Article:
DESPITE President Nicos Anastasiades’ repeated denials of discord with the Greek government, a United Nations source told the Cyprus Mail that Greek foreign minister Nikos Kotzias gave off the impression that he is the more unpredictable of the protagonists involved at Thursday’s conference on Cyprus in Geneva.
Ahead of the afternoon session of the international conference on the issues of security and guarantees in the context of a settlement of the Cyprus problem, the three guarantor powers – Greece, Turkey and the United Kingdom – had a meeting with the UN’s new Secretary General Antonio Guterres.
However, sources from the Greek Cypriot delegation said, while everyone expected that Guterres would try to get a better grasp of each side’s perspective on the issues, he decided to cut to the chase right away, asking the parties for input on the way forward.
At this meeting, it was agreed that the best way forward would be to set up working groups at technocratic level to lay the groundwork and, once progress has been made, set up a higher-level meeting.
With this agreed, the question of when the working groups might come together was tabled.
Kotzias objected to a proposal to have them set up right away and get to work the next day – Friday – arguing that they couldn’t just be thrown into the inner workings of such complex issues without political guidance.
Instead, he proposed that either a few days should be allowed for the technocrats to be brought up to speed and given their marching orders, or continue the conference at diplomatic level.
But Turkish foreign minister Mevlut Cavusoglu then replied that the second option was a no-go because he had to return to Turkey on Friday to deal with Syria and the constitutional reform effort.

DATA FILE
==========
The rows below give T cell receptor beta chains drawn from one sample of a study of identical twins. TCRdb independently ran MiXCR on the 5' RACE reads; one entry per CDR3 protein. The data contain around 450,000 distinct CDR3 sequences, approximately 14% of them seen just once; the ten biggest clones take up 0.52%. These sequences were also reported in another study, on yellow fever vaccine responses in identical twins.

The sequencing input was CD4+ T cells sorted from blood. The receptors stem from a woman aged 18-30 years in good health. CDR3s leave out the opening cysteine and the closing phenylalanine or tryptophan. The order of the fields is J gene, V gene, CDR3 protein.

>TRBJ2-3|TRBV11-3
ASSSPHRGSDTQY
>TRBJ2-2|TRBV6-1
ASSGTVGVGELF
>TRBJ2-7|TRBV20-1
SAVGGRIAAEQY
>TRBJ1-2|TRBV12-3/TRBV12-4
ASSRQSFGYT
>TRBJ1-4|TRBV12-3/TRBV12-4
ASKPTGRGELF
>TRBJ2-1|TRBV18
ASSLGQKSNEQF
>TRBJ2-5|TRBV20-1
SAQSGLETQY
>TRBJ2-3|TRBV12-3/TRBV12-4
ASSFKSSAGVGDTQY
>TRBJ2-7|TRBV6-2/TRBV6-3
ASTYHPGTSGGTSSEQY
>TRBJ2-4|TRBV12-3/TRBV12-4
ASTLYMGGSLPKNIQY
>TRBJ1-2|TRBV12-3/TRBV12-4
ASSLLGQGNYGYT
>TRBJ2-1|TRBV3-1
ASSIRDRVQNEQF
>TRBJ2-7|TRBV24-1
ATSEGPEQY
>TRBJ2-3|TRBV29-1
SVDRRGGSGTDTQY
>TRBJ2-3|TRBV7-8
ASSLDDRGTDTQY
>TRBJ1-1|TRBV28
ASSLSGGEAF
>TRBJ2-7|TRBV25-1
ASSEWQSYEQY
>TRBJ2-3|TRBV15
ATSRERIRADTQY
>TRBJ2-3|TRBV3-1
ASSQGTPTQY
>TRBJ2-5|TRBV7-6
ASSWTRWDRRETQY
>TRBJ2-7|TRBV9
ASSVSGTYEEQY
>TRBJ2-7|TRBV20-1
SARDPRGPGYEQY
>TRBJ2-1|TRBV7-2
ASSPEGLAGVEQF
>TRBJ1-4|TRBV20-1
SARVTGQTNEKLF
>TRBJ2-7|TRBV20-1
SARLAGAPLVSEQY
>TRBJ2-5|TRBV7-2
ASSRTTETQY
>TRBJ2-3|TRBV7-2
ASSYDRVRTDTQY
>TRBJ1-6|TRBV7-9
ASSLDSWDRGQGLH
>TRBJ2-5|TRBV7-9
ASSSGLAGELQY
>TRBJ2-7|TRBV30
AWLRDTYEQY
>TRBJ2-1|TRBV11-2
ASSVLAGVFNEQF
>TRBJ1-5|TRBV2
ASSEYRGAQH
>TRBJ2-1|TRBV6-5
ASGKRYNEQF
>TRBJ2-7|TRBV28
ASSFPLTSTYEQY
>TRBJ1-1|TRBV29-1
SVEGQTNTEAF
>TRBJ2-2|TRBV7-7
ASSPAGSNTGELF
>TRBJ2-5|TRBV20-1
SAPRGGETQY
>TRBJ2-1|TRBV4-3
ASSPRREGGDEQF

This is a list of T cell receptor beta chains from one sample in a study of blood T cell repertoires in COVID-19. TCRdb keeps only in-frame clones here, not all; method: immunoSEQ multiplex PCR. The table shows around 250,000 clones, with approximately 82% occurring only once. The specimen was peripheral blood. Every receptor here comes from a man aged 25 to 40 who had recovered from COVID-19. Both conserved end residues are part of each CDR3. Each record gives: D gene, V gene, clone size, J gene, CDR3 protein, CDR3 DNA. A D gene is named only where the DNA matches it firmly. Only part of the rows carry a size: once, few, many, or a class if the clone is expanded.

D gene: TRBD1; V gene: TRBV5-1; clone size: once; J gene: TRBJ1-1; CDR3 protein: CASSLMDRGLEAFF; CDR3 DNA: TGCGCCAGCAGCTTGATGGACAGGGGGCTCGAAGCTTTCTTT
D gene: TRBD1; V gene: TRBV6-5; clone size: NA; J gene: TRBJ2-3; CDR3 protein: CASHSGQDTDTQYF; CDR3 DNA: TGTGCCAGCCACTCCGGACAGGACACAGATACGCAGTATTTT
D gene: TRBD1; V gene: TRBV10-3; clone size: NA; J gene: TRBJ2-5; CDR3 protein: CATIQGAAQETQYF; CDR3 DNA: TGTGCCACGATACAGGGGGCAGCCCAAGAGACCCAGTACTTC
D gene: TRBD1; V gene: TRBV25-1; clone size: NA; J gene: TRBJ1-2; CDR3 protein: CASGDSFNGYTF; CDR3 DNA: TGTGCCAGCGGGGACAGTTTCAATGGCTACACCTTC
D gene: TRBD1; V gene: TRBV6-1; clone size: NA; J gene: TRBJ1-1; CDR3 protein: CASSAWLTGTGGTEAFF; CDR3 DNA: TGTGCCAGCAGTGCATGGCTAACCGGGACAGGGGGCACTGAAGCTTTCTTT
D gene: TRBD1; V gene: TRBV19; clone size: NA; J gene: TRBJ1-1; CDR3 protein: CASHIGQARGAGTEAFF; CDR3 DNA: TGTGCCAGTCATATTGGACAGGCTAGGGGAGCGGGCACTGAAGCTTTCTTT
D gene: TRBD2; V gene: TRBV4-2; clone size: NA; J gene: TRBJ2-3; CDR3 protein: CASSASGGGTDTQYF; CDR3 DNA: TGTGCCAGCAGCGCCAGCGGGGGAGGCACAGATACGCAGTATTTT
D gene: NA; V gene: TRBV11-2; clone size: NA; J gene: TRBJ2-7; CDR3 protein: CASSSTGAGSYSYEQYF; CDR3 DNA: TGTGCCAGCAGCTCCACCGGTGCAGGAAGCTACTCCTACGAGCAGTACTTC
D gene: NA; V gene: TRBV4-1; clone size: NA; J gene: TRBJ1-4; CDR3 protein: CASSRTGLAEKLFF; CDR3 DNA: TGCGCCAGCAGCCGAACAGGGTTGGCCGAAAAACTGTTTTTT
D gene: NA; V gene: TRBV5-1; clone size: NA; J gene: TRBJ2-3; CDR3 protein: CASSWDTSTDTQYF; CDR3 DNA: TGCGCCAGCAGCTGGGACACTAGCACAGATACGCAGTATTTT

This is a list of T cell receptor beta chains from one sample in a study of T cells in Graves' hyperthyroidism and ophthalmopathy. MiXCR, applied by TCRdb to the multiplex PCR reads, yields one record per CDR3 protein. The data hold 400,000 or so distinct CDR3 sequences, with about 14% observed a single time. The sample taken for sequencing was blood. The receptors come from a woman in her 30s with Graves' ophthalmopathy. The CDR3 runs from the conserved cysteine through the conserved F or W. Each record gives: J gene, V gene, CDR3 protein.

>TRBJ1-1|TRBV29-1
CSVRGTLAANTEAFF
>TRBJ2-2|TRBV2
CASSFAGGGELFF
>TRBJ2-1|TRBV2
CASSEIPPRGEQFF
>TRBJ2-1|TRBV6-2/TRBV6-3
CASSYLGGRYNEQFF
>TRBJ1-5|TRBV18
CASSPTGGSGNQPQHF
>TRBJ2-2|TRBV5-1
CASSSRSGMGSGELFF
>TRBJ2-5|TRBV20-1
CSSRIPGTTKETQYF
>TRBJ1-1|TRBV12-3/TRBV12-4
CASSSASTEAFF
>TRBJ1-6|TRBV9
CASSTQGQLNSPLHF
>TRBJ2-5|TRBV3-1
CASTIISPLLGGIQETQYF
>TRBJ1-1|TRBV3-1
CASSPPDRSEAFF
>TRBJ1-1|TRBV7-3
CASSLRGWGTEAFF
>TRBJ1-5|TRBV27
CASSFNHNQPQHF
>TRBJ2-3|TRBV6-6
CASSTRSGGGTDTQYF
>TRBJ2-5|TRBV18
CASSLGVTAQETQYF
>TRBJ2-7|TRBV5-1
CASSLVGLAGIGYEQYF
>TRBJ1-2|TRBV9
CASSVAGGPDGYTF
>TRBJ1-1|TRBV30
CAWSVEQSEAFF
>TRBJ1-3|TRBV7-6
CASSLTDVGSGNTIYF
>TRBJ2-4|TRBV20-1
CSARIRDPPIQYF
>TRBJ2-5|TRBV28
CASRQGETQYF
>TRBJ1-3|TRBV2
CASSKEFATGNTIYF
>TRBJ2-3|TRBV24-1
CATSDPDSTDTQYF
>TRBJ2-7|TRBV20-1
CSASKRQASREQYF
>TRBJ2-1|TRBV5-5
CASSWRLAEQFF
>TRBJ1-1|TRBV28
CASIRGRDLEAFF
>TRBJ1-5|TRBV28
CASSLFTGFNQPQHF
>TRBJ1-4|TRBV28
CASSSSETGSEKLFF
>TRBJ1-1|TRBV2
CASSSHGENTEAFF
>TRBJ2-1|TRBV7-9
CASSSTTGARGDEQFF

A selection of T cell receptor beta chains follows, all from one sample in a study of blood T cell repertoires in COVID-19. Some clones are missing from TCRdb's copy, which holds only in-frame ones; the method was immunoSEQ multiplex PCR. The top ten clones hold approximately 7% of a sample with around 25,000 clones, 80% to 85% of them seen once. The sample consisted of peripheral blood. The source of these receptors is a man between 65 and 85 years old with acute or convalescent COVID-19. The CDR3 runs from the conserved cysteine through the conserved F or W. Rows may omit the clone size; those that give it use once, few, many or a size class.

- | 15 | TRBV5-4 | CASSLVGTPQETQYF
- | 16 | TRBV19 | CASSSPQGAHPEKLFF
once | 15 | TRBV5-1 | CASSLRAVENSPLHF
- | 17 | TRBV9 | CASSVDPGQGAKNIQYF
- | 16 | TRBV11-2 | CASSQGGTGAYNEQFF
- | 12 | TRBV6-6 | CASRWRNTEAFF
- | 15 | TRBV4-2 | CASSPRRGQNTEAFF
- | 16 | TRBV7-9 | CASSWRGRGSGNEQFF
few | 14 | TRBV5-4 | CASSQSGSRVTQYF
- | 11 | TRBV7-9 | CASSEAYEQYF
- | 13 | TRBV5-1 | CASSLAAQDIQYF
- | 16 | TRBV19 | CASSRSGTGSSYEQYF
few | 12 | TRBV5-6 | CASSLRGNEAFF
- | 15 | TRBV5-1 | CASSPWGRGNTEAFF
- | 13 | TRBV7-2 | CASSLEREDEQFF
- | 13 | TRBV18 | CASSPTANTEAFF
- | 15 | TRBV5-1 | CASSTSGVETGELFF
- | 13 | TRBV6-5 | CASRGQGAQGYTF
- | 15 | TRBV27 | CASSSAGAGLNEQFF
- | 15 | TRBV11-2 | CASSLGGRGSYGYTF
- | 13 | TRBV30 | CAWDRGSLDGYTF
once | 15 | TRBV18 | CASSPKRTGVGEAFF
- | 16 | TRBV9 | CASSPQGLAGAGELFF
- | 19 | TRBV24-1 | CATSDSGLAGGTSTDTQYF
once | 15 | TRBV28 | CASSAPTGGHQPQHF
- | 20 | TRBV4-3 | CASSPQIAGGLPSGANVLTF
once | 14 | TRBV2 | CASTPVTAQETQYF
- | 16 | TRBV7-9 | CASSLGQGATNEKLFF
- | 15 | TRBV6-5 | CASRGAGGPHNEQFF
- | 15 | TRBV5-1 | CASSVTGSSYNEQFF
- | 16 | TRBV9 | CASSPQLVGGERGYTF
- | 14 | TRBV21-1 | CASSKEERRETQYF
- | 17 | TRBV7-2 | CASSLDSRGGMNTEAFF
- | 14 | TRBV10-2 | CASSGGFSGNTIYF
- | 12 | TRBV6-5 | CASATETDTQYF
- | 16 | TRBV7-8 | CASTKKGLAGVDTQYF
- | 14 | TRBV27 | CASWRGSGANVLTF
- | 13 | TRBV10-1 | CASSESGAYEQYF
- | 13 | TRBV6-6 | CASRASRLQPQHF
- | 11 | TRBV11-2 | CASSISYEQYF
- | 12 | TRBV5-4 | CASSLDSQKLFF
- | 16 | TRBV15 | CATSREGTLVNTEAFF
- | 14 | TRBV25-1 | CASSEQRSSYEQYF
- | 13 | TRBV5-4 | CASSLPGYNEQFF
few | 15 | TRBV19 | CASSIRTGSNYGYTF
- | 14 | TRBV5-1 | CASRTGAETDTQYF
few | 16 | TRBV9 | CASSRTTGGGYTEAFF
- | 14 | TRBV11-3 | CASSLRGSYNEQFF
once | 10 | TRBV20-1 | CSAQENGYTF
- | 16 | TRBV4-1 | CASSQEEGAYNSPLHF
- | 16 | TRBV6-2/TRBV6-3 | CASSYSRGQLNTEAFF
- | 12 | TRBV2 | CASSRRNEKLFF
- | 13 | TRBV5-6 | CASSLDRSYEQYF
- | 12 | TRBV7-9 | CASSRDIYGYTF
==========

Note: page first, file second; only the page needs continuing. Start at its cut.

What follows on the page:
When the meeting was over, Kotzias announced the decision to the media, even going as far as offering a date no one had agreed to – January 23 – as the date the working groups would convene.
But he had forgotten to inform the Greek Cypriot delegation of any of this, for which he later apologised.
At the afternoon session of the conference, with all the players in the room, discussion started on setting up the working groups and when they might get to work, finalising next Wednesday as the kick-off date.
The incident sparked a round of rumours that the Cypriot government was unhappy with Kotzias’ handling, but both sides were quick to deny them.
Following a press conference held by Kotzias on Friday, Anastasiades paid him a visit, which Greek media described as “jovial”.
“Someone claimed the two of us had a fight,” Kotzias said, according to Greek media.
“Us? Not only did we not utter a word against each other, but we were in total coordination,” Anastasiades reportedly replied.
He added that this was “not the first time we heard crazy rumours, but we pay no mind”.
“I have come to the point of playing deaf,” Anastasiades told Kotzias.
“The point is, do we have the cooperation we should have?”
Kotzias remarked to the Cypriot president that “this issue we are discussing, security and guarantees, we set it up together”.
“And how was the proposal finalised? It was a combination of your idea for a friendship agreement, plus my ideas on the rest,” Anastasiades nodded.
From Turkey, President Recep Tayyip Erdogan fired criticism at Kotzias, saying that the Greek side was “once again avoiding a solution to the Cyprus problem”.
“On Friday, the Turkish delegation departed from Geneva, saying it had more important things to do, like the Syrian crisis and constitutional reform,” Kotzias countered on Friday.
“Those who left are the ones who ran off. We are still here.”